Death of the Author — Birth of the Reader

One of the worst things one can hear during a literary discussion is “yeah, but did the author intend that.”

Never being one for psycho-analysis, my response to that was always “who cares?”

In the end, that response is fine, as long as you can support your ideas, but it’s always good to have some intellectual firepower behind your opinions. In this area, that leverage came to me in the form of the landmark essay “Death of the Author.”

Published in the late 1960s in English, it is the work of French literary theorist Roland Barthes. In just seven pages, he took down the traditional biography-based criticism, and changed the way we experience art ever since.

Obviously, literature has been open to interpretation since the days of Aristotle’s Poetics, but in the decades before “Death of the Author” this approach took a slow walk into the halls of academia, where it became the child of a dysfunctional family filled with structuralists and other forms of binary thought.

All one has to do is look to the ancient Greeks to see how important this reclamation of sorts is. For more than 800 years in ancient Greece, people had the myths, the Iliad, and the Odyssey … and that’s about it. So, for all that time, people were expected to interpret those stories so future generations could connect with them.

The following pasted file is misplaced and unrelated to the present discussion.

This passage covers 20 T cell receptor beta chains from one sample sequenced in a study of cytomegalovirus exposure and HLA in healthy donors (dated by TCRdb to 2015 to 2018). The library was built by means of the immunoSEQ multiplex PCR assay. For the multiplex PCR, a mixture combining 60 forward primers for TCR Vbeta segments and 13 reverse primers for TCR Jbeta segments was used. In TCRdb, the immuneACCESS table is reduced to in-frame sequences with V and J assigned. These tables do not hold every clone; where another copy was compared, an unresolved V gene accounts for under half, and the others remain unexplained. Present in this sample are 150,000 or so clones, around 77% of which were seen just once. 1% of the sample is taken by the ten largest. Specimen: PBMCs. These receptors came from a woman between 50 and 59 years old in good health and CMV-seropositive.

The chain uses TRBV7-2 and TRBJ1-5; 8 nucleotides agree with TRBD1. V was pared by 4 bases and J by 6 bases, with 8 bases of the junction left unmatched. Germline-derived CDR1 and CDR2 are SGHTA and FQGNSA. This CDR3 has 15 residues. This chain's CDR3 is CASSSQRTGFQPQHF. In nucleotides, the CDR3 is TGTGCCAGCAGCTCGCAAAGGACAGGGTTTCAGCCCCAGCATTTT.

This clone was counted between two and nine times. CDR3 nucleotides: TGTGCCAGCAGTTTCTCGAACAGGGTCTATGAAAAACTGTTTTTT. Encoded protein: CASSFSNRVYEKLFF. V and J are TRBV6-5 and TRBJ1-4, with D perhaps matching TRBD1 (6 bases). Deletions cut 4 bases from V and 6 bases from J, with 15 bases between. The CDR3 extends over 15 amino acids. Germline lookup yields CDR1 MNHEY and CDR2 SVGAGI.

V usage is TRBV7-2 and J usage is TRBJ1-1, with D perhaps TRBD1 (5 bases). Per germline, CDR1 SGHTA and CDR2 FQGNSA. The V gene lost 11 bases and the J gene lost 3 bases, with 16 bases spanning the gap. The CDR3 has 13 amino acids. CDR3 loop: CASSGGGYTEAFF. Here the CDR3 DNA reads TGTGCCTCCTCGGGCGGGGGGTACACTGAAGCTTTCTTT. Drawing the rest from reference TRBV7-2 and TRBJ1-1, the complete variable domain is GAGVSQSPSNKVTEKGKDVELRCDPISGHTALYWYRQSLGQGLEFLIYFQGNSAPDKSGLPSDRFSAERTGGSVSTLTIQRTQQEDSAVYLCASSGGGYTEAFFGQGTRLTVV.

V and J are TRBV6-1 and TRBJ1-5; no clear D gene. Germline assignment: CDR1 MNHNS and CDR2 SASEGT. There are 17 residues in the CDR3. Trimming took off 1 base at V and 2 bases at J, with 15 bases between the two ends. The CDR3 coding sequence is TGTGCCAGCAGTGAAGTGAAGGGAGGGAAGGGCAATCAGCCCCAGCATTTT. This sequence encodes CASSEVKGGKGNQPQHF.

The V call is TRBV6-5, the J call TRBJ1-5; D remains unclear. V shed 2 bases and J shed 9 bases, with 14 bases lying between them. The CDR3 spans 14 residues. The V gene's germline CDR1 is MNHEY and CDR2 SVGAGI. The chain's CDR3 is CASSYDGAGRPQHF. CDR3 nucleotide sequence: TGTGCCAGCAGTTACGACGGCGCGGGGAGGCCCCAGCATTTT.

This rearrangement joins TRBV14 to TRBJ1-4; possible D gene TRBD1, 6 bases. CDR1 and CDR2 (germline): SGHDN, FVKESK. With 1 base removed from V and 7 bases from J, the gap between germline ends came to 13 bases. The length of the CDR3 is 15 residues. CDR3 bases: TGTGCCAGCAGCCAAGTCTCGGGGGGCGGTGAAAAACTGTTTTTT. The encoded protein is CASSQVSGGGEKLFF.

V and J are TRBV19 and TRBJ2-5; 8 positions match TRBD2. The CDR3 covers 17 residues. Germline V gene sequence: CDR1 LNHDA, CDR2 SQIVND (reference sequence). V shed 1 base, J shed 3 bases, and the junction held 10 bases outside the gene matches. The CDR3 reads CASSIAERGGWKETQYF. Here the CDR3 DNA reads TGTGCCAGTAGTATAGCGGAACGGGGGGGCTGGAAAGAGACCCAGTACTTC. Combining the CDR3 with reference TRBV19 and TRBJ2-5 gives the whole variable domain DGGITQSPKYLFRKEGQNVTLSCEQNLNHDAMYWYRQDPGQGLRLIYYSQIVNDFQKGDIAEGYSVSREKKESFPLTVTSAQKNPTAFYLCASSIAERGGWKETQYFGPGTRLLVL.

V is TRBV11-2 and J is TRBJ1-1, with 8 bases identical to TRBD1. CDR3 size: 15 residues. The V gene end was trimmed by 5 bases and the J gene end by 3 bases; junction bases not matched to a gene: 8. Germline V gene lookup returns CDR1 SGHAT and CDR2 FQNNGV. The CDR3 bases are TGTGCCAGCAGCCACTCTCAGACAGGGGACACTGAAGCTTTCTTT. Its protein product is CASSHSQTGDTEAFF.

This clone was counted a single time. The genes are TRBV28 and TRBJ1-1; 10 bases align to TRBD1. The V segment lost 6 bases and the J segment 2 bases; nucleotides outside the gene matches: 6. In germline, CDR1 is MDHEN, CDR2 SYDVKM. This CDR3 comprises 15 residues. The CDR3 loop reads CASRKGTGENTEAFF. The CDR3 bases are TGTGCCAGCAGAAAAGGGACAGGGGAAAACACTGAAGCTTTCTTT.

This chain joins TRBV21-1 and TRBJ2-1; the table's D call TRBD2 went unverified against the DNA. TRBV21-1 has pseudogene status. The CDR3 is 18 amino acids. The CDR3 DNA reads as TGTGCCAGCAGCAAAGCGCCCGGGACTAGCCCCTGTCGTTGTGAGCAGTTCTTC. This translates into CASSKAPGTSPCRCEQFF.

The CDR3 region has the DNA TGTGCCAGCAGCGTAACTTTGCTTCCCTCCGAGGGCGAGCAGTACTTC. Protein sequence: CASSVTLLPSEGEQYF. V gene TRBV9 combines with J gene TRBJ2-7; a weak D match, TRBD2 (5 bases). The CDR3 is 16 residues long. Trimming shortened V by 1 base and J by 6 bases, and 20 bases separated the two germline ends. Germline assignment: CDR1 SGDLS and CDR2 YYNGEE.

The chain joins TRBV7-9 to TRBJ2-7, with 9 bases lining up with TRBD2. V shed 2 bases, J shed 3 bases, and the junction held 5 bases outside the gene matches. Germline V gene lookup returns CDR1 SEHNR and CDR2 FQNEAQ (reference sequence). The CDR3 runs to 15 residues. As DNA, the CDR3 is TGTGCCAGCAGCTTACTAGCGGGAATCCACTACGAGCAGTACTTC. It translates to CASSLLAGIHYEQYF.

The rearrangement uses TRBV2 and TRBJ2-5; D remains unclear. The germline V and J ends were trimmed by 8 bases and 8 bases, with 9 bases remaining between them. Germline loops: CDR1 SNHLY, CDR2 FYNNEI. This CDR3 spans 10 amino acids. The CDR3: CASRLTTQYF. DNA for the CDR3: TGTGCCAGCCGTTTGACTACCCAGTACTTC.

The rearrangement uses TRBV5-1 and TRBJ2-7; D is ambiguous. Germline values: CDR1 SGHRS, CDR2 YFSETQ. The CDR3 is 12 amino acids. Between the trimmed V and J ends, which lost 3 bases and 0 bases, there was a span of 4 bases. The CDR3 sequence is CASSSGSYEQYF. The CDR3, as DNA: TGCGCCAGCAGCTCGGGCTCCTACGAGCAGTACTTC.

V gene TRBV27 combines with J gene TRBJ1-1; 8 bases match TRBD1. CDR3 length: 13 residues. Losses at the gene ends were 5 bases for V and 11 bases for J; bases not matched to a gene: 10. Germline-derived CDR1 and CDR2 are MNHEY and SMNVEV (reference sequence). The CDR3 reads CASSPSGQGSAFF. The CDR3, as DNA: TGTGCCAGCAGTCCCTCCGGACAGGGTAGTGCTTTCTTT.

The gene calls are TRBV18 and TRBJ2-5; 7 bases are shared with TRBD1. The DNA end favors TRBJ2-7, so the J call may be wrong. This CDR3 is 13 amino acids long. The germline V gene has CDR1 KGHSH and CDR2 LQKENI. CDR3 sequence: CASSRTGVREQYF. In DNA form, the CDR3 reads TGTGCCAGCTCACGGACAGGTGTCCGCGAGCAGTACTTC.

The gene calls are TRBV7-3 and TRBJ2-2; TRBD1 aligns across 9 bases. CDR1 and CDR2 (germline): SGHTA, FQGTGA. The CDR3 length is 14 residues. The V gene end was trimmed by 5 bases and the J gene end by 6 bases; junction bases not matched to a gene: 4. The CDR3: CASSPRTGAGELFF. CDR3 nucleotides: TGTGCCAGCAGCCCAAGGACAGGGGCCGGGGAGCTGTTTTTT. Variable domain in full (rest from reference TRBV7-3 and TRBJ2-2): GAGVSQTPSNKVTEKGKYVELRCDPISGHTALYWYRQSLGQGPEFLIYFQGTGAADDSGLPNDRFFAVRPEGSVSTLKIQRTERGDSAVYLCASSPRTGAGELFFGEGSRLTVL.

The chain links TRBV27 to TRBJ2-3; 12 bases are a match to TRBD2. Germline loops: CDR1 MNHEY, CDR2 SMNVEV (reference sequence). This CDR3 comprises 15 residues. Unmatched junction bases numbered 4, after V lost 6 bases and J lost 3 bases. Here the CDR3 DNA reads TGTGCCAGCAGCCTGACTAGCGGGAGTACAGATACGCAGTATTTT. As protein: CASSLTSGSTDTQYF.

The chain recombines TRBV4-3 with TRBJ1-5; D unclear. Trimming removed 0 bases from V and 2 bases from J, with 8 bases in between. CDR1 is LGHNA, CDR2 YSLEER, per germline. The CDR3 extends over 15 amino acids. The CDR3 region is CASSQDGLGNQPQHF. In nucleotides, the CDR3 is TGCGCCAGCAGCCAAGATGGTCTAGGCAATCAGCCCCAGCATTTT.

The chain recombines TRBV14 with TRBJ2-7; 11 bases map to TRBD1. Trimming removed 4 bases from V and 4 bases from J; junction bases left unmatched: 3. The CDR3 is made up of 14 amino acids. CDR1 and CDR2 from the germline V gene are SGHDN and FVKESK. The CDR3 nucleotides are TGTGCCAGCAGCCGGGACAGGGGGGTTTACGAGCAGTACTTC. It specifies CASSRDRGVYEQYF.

That’s a big responsibility that can not be upheld if the only tools at people’s disposal were exactly what Homer was thinking when he wrote these pillars of literature. Barthes theorized that the author was merely an empty vessel, one who wrestles with the unconscious in order to give birth to a work. The result is a collection of cultural experiences that can’t simply be classified based on one simple theory.

Throughout the life of this blog, we will discus literature, films, theater, music, and anything else culturally relevant through this lens. Like Barthes did, it’s also believed that there is a level of importance of what a writer experienced in his life leading up to the production of his work.

Barthes’ essay has helped put my view into perspective, and it’s my hope to open eyes by applying it to what inspires me.

Published by Vince Taddei

The best jobs in the world are being a husband and father. When not spending time with my family, I coach the Speech and Debate team at Cardinal Mooney High School, where I also do public relations and marketing work. The rare free moments in my life are spent reading, and scribbling notes about stories I want to write. My first novel, Tempest Effect, is available on Amazon.

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